Basing the process on the Stöber concept (Stober et al. 1968; Ibrahim et al. 2010), amorphous SiO2 NPs were synthesised in aqueous medium containing ammonia as catalyst. First, water/ammonia mixture at the appropriate concentration ratio (see Table 2) was placed in a glass flask and an appropriate quantity of absolute ethanol progressively added. The solution was stabilised at room temperature with slow stirring for 15 min to ensure complete mixing. Then, the required volume of tetraethyl orthosilicate (TEOS) in absolute ethanol (previously mixed) was carefully added. The reaction then took place under slow stirring for a time period of 5–24 h depending on the chosen synthesis conditions. During this chemical process, amorphous SiO2 NPs were formed by gradual diffusion of TEOS from the organic phase into the aqueous phase, where hydrolysis and condensation reactions took place. The obtained colloidal solution was separated by high-speed centrifugation, and the SiO2 NPs were washed once with ethanol and after that three times with deionised water. Variation of synthesis conditions, such as reaction time, TEOS and catalyst concentrations allows the production of monodisperse amorphous SiO2 NPs with stable size distribution in the range 20–100 nm (Table 2).
Table 2

Amorphous SiO2 NPs: synthesis conditions and obtained nominal concentrations

SiO2 NPs (nm)

Synthesis conditions

Nominal concentration (mg/mL)


TEOS: 0.05 M, NH3: 0.1 M, H2O: 1 M



TEOS: 0.2 M, NH3: 0.2 M, H2O: 1 M



TEOS: 0.2 M, NH3: 0.3 M, H2O: 1 M


Based on the same method, radioactive 56Co-labelled SiO2 NPs were synthesised. The initial volume of the 56Co solution was reduced (ca. 0.2 mL) by evaporation of the residuals of the eluent used during radiochemical separation procedure. Afterwards, the 56Co radiotracer was combined with 1 mL of deionised water and a suitable quantity of ammonium hydroxide to adjust the final pH of the solution to the range 6.8–7.2. In order to synthesise 56Co-radiolabelled silica nanoparticles, an appropriate activity concentration of obtained 56Co radiotracer was added to the water/ammonia phase of the reaction mixture. The subsequent steps of the 56Co–SiO2 NPs radiosynthesis were followed according to the synthesis method for non-active SiO2 NPs.

Nanoparticle characterisation

The 56Co radioisotope yield was determined by gamma spectrometry. High purity germanium (HPGe) detectors from CANBERRA (USA) and EG&G Ortec (USA) were used, calibrated with standard calibration sources in energy and efficiency for each sample geometry. The certified calibration standard sources were supplied by ENEA (Italy), Czech Metrological Institute, DAMRI, and CERCA (France). In order to obtain high accuracy, different geometries were used to minimise uncertainties due to dead time of the electronic signal processing chain of the gamma-ray acquisition system, depending on the activity of the specimens and the resulting count rate. The acquisition time was chosen to obtain sufficient counting statistics (below 1 % of uncertainty on the net peak area).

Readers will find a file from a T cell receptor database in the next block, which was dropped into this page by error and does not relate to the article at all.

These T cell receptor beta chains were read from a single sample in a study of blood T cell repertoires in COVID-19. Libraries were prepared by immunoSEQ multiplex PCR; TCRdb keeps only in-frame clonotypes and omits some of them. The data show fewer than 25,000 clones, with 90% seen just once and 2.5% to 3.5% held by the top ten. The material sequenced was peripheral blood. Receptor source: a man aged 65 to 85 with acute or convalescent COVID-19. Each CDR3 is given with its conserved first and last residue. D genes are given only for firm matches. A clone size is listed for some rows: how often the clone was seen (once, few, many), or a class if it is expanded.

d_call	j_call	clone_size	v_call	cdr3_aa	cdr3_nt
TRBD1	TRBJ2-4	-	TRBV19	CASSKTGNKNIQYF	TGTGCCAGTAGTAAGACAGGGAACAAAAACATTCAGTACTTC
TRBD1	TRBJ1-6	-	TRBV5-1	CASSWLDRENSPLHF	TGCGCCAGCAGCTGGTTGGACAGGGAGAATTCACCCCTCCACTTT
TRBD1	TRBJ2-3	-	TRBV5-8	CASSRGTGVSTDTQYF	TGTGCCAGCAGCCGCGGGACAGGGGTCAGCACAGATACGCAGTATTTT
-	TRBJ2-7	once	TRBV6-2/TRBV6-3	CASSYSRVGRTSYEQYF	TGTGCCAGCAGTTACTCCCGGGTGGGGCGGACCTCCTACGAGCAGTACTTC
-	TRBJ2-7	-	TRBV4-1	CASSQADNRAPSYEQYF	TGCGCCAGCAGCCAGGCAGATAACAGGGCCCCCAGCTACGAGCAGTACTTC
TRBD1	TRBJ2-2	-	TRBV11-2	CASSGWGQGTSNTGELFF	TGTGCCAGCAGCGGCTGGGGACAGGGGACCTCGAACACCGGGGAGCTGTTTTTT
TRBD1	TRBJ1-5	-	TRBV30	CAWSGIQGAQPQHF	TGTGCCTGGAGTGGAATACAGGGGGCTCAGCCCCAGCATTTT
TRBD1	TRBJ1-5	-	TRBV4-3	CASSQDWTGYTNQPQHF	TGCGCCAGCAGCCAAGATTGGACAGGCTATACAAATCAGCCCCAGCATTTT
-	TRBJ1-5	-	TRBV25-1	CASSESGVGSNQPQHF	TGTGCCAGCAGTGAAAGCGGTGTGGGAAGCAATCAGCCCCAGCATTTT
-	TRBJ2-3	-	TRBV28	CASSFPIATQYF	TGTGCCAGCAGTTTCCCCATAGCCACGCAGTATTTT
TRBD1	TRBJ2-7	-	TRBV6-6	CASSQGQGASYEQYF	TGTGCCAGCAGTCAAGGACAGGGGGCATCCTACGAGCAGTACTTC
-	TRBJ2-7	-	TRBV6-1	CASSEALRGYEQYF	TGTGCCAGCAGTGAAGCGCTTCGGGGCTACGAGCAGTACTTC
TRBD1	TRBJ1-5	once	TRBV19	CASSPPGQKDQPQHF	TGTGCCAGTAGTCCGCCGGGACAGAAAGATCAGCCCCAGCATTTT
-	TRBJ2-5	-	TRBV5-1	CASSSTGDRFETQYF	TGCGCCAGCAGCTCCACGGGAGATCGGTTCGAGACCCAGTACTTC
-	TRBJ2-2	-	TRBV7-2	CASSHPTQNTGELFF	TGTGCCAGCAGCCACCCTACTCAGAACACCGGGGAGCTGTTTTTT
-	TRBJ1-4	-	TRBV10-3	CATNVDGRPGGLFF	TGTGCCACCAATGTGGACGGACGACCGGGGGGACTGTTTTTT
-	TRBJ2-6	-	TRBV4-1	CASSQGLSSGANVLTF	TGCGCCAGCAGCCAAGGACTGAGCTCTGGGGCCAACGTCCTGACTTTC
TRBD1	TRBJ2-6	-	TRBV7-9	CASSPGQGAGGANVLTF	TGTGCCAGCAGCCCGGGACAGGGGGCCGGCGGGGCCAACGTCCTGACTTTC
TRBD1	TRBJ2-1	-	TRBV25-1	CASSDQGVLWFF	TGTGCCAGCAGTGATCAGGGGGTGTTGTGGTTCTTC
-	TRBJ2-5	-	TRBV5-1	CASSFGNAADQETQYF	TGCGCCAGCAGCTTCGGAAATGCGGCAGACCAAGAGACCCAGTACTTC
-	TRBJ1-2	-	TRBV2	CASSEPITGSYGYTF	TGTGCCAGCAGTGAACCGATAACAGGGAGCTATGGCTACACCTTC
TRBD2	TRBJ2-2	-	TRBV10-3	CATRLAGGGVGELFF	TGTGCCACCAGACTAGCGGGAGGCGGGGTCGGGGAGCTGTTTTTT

The size distribution of the non-active SiO2 and radiolabelled 56Co–SiO2 NPs in two different types of media was determined by dynamic light scattering (DLS) using a Zetasizer Nano ZS system (Malvern Instruments: Malvern, UK). The DLS technique also determines a ‘polydispersity index’ (PdI), which is an indicator of the degree of size variation of the particles tested. In order to verify the influence of dispersion medium on the aggregation/agglomeration state, SiO2 and 56Co–SiO2 NPs were suspended in Milli-Q water and Phosphate-Buffered Saline (PBS) solution. For DLS analysis, samples of 1.5 mL were obtained from 100 μg/mL stock solutions. After 180 s equilibration at 25 °C, each sample was measured three times, and the average value was calculated using the instrumental software. The duration for each measurement was set on ‘automatic’. All achieved DLS analysis results were based on intensity distribution data. In order to determine the surface charge of the silica NPs in suspension, Zeta potential measurements were performed on both the SiO2 and 56Co–SiO2 NPs samples, also using the 100 μg/mL stock solutions and the Malvern Zetasizer Nano ZS system. The structure of the non-active SiO2 and radiolabelled 56Co–SiO2 NPs was assessed using X-ray diffraction. The measurements were made on a dedicated glancing angle diffractometer by mixing a small amount of NP material with poly (methyl methacrylate) (PMMA) dissolved with anisole and smearing this onto the surface of a silicon wafer over an area of about 0.5 cm2. Owing to the high surface sensitivity of the glancing angle XRD technique, the amount of material analysed could be maintained low enough so that no special precautions regarding sample radioactivity had to be taken during the XRD measurements. Measurements were made with Cu Kα radiation and an instrumental resolution of ~0.2°.